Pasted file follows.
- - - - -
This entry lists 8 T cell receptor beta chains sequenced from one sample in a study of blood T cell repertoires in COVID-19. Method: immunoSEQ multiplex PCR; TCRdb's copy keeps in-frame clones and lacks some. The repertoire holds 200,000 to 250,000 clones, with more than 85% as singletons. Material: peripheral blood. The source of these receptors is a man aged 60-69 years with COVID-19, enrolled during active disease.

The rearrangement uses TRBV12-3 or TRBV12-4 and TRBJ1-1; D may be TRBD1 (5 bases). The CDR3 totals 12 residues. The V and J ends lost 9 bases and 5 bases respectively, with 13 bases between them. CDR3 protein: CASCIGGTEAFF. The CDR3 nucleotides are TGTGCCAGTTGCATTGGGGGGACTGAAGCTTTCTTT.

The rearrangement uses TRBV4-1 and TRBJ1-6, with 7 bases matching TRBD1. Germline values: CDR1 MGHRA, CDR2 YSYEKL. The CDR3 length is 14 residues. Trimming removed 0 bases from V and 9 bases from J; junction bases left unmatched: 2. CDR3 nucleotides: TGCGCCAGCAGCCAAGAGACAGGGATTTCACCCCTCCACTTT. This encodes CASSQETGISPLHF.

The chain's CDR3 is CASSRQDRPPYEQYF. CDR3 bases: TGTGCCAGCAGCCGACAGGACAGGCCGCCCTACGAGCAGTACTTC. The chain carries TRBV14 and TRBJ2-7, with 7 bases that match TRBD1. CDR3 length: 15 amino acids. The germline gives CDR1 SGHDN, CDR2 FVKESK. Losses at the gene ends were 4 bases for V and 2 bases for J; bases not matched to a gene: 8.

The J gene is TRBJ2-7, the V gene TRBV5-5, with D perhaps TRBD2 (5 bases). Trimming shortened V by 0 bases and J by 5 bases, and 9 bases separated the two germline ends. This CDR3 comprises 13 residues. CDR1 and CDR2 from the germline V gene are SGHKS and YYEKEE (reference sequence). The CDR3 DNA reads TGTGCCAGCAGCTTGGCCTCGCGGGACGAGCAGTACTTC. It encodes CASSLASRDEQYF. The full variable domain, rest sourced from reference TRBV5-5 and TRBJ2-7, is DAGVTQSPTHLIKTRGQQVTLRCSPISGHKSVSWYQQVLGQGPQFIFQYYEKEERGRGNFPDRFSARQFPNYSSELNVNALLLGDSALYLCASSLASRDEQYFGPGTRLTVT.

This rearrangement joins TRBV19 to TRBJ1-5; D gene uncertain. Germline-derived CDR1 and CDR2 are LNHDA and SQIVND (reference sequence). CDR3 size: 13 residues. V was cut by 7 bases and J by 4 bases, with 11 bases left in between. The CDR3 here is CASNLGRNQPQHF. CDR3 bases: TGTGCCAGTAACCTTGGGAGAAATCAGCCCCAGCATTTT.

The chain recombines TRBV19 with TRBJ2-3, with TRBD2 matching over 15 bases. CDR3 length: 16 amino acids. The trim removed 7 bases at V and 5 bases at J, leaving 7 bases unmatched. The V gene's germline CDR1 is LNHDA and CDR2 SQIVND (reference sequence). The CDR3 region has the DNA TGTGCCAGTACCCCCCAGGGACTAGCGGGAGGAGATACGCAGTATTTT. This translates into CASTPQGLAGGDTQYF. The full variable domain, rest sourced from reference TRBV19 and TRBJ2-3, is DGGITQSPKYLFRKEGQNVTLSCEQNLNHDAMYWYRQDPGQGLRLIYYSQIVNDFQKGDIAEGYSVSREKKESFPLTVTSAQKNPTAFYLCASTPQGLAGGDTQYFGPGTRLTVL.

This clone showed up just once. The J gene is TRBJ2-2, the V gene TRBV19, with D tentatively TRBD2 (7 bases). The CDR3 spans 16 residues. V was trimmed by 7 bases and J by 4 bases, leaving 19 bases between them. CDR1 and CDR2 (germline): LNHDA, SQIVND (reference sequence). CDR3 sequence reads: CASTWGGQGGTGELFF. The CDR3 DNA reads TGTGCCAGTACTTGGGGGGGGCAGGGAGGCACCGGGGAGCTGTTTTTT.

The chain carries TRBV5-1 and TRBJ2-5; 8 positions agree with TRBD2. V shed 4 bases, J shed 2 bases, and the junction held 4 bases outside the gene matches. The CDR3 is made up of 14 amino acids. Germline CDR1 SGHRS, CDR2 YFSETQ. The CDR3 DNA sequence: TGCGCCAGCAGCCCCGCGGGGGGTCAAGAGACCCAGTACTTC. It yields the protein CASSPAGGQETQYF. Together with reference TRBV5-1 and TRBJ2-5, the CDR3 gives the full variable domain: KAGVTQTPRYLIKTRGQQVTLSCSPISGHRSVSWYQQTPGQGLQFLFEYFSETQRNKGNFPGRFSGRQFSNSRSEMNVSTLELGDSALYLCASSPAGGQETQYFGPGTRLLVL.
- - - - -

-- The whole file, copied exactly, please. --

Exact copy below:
This entry lists 8 T cell receptor beta chains sequenced from one sample in a study of blood T cell repertoires in COVID-19. Method: immunoSEQ multiplex PCR; TCRdb's copy keeps in-frame clones and lacks some. The repertoire holds 200,000 to 250,000 clones, with more than 85% as singletons. Material: peripheral blood. The source of these receptors is a man aged 60-69 years with COVID-19, enrolled during active disease.

The rearrangement uses TRBV12-3 or TRBV12-4 and TRBJ1-1; D may be TRBD1 (5 bases). The CDR3 totals 12 residues. The V and J ends lost 9 bases and 5 bases respectively, with 13 bases between them. CDR3 protein: CASCIGGTEAFF. The CDR3 nucleotides are TGTGCCAGTTGCATTGGGGGGACTGAAGCTTTCTTT.

The rearrangement uses TRBV4-1 and TRBJ1-6, with 7 bases matching TRBD1. Germline values: CDR1 MGHRA, CDR2 YSYEKL. The CDR3 length is 14 residues. Trimming removed 0 bases from V and 9 bases from J; junction bases left unmatched: 2. CDR3 nucleotides: TGCGCCAGCAGCCAAGAGACAGGGATTTCACCCCTCCACTTT. This encodes CASSQETGISPLHF.

The chain's CDR3 is CASSRQDRPPYEQYF. CDR3 bases: TGTGCCAGCAGCCGACAGGACAGGCCGCCCTACGAGCAGTACTTC. The chain carries TRBV14 and TRBJ2-7, with 7 bases that match TRBD1. CDR3 length: 15 amino acids. The germline gives CDR1 SGHDN, CDR2 FVKESK. Losses at the gene ends were 4 bases for V and 2 bases for J; bases not matched to a gene: 8.

The J gene is TRBJ2-7, the V gene TRBV5-5, with D perhaps TRBD2 (5 bases). Trimming shortened V by 0 bases and J by 5 bases, and 9 bases separated the two germline ends. This CDR3 comprises 13 residues. CDR1 and CDR2 from the germline V gene are SGHKS and YYEKEE (reference sequence). The CDR3 DNA reads TGTGCCAGCAGCTTGGCCTCGCGGGACGAGCAGTACTTC. It encodes CASSLASRDEQYF. The full variable domain, rest sourced from reference TRBV5-5 and TRBJ2-7, is DAGVTQSPTHLIKTRGQQVTLRCSPISGHKSVSWYQQVLGQGPQFIFQYYEKEERGRGNFPDRFSARQFPNYSSELNVNALLLGDSALYLCASSLASRDEQYFGPGTRLTVT.

This rearrangement joins TRBV19 to TRBJ1-5; D gene uncertain. Germline-derived CDR1 and CDR2 are LNHDA and SQIVND (reference sequence). CDR3 size: 13 residues. V was cut by 7 bases and J by 4 bases, with 11 bases left in between. The CDR3 here is CASNLGRNQPQHF. CDR3 bases: TGTGCCAGTAACCTTGGGAGAAATCAGCCCCAGCATTTT.

The chain recombines TRBV19 with TRBJ2-3, with TRBD2 matching over 15 bases. CDR3 length: 16 amino acids. The trim removed 7 bases at V and 5 bases at J, leaving 7 bases unmatched. The V gene's germline CDR1 is LNHDA and CDR2 SQIVND (reference sequence). The CDR3 region has the DNA TGTGCCAGTACCCCCCAGGGACTAGCGGGAGGAGATACGCAGTATTTT. This translates into CASTPQGLAGGDTQYF. The full variable domain, rest sourced from reference TRBV19 and TRBJ2-3, is DGGITQSPKYLFRKEGQNVTLSCEQNLNHDAMYWYRQDPGQGLRLIYYSQIVNDFQKGDIAEGYSVSREKKESFPLTVTSAQKNPTAFYLCASTPQGLAGGDTQYFGPGTRLTVL.

This clone showed up just once. The J gene is TRBJ2-2, the V gene TRBV19, with D tentatively TRBD2 (7 bases). The CDR3 spans 16 residues. V was trimmed by 7 bases and J by 4 bases, leaving 19 bases between them. CDR1 and CDR2 (germline): LNHDA, SQIVND (reference sequence). CDR3 sequence reads: CASTWGGQGGTGELFF. The CDR3 DNA reads TGTGCCAGTACTTGGGGGGGGCAGGGAGGCACCGGGGAGCTGTTTTTT.

The chain carries TRBV5-1 and TRBJ2-5; 8 positions agree with TRBD2. V shed 4 bases, J shed 2 bases, and the junction held 4 bases outside the gene matches. The CDR3 is made up of 14 amino acids. Germline CDR1 SGHRS, CDR2 YFSETQ. The CDR3 DNA sequence: TGCGCCAGCAGCCCCGCGGGGGGTCAAGAGACCCAGTACTTC. It yields the protein CASSPAGGQETQYF. Together with reference TRBV5-1 and TRBJ2-5, the CDR3 gives the full variable domain: KAGVTQTPRYLIKTRGQQVTLSCSPISGHRSVSWYQQTPGQGLQFLFEYFSETQRNKGNFPGRFSGRQFSNSRSEMNVSTLELGDSALYLCASSPAGGQETQYFGPGTRLLVL.